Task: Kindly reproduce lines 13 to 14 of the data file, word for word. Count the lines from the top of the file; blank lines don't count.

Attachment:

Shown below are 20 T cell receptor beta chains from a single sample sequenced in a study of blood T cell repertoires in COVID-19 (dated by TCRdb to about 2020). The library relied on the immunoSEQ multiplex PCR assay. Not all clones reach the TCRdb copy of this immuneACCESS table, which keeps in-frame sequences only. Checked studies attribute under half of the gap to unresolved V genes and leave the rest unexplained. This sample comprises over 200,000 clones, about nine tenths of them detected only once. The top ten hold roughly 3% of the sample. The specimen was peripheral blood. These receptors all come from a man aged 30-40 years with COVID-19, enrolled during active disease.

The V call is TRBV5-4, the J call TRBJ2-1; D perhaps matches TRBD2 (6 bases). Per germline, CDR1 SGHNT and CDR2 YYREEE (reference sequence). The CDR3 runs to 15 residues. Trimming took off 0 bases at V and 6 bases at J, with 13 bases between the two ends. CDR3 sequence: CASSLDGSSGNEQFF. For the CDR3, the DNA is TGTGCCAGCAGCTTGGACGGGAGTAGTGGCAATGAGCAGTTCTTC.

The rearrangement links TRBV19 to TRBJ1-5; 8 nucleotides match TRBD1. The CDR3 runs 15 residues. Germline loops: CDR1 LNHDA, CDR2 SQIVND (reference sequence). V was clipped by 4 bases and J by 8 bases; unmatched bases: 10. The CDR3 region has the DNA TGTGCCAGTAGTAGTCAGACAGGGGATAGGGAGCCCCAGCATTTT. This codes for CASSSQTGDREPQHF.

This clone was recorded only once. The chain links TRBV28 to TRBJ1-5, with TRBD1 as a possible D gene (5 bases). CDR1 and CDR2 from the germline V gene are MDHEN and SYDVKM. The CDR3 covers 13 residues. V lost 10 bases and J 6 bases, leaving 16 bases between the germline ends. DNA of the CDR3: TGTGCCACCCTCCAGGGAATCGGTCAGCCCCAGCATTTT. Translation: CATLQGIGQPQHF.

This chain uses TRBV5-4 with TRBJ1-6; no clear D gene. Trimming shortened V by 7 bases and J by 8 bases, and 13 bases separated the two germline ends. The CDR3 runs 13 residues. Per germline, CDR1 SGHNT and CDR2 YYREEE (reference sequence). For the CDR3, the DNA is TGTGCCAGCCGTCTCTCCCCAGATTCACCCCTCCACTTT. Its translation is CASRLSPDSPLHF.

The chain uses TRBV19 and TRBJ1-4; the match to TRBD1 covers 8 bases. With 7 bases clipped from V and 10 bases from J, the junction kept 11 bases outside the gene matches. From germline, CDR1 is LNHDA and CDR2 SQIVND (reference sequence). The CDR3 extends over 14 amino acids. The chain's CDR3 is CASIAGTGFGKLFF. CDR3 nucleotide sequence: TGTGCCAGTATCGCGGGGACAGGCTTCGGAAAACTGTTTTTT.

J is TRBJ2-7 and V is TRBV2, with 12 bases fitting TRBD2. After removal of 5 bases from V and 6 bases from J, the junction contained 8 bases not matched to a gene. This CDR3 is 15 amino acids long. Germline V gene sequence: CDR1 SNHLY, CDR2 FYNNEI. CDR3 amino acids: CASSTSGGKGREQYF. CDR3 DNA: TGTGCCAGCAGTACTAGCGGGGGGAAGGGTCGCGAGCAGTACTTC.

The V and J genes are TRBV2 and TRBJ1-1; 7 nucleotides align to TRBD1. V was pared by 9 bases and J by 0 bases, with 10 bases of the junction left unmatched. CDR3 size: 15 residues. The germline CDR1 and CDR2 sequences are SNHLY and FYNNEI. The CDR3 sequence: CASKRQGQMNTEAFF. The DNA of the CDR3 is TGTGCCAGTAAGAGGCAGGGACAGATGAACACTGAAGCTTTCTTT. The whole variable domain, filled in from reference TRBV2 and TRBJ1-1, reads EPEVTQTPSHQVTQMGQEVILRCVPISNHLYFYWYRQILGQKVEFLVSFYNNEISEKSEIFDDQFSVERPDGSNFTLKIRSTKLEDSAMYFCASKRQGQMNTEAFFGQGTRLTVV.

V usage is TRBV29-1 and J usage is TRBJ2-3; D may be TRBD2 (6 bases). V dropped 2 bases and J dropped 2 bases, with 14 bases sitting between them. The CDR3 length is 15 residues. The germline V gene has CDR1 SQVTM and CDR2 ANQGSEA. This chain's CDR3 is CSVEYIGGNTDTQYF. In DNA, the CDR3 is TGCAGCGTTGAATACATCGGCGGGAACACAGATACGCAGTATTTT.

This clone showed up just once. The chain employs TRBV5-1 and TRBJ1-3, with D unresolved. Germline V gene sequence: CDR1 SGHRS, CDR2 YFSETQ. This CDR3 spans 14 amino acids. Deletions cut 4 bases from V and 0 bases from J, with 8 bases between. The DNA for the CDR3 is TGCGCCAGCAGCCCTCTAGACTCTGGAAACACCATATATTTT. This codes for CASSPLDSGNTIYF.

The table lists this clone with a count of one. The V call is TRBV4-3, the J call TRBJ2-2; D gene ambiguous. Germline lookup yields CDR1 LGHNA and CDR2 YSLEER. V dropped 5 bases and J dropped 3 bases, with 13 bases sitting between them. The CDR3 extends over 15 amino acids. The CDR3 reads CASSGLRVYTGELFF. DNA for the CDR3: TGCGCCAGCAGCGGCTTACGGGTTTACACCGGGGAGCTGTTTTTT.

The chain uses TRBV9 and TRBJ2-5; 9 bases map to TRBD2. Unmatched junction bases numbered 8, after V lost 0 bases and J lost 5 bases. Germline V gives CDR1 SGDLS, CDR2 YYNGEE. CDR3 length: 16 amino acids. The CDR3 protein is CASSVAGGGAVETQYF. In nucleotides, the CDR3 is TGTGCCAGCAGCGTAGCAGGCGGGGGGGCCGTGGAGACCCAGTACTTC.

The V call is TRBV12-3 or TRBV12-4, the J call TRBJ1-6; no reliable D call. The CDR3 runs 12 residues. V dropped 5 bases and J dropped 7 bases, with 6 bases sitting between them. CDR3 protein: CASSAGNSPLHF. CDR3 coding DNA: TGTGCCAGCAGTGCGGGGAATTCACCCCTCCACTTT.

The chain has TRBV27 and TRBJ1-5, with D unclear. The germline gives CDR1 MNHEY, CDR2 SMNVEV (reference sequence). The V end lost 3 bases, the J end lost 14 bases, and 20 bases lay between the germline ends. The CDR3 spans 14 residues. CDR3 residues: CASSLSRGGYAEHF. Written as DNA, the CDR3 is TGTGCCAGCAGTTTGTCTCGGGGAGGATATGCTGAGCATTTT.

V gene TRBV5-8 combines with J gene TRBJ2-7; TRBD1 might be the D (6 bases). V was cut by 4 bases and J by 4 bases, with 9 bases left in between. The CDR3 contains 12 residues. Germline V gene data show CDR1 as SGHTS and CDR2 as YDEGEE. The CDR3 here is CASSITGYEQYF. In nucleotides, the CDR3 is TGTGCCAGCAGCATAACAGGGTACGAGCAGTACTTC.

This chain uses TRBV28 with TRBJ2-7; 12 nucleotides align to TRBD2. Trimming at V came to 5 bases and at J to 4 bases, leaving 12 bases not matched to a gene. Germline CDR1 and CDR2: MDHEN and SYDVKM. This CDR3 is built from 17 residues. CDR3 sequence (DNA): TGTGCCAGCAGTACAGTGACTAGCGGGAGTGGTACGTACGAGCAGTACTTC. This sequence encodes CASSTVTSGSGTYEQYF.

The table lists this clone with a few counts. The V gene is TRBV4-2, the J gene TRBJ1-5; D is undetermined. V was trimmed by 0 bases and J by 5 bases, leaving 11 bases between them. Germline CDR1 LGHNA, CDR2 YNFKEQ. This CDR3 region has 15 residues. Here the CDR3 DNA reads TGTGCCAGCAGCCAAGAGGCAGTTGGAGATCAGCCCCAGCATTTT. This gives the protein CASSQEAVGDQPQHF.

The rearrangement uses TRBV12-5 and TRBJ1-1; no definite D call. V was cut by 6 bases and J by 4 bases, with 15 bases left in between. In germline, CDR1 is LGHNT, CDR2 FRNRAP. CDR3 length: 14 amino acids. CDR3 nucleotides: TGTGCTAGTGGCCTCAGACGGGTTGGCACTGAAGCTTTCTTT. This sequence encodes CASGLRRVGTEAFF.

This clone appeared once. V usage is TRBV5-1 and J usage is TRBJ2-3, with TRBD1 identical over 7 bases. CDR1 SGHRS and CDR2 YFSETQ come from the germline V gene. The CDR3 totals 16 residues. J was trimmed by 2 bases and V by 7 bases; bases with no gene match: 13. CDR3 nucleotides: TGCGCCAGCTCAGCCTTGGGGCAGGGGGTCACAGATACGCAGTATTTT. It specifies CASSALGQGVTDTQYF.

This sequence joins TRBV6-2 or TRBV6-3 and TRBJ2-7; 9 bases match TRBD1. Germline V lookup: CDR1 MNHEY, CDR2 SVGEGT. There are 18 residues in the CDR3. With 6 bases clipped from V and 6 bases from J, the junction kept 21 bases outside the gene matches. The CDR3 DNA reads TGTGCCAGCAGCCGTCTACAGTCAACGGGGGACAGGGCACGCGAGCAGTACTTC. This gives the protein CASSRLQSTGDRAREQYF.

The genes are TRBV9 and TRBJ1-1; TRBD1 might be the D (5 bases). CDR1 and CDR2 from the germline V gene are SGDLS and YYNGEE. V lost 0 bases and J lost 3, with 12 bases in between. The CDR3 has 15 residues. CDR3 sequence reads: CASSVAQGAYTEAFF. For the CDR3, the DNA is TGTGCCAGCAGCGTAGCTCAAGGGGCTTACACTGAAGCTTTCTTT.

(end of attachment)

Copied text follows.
The V call is TRBV12-3 or TRBV12-4, the J call TRBJ1-6; no reliable D call. The CDR3 runs 12 residues. V dropped 5 bases and J dropped 7 bases, with 6 bases sitting between them. CDR3 protein: CASSAGNSPLHF. CDR3 coding DNA: TGTGCCAGCAGTGCGGGGAATTCACCCCTCCACTTT.

The chain has TRBV27 and TRBJ1-5, with D unclear. The germline gives CDR1 MNHEY, CDR2 SMNVEV (reference sequence). The V end lost 3 bases, the J end lost 14 bases, and 20 bases lay between the germline ends. The CDR3 spans 14 residues. CDR3 residues: CASSLSRGGYAEHF. Written as DNA, the CDR3 is TGTGCCAGCAGTTTGTCTCGGGGAGGATATGCTGAGCATTTT.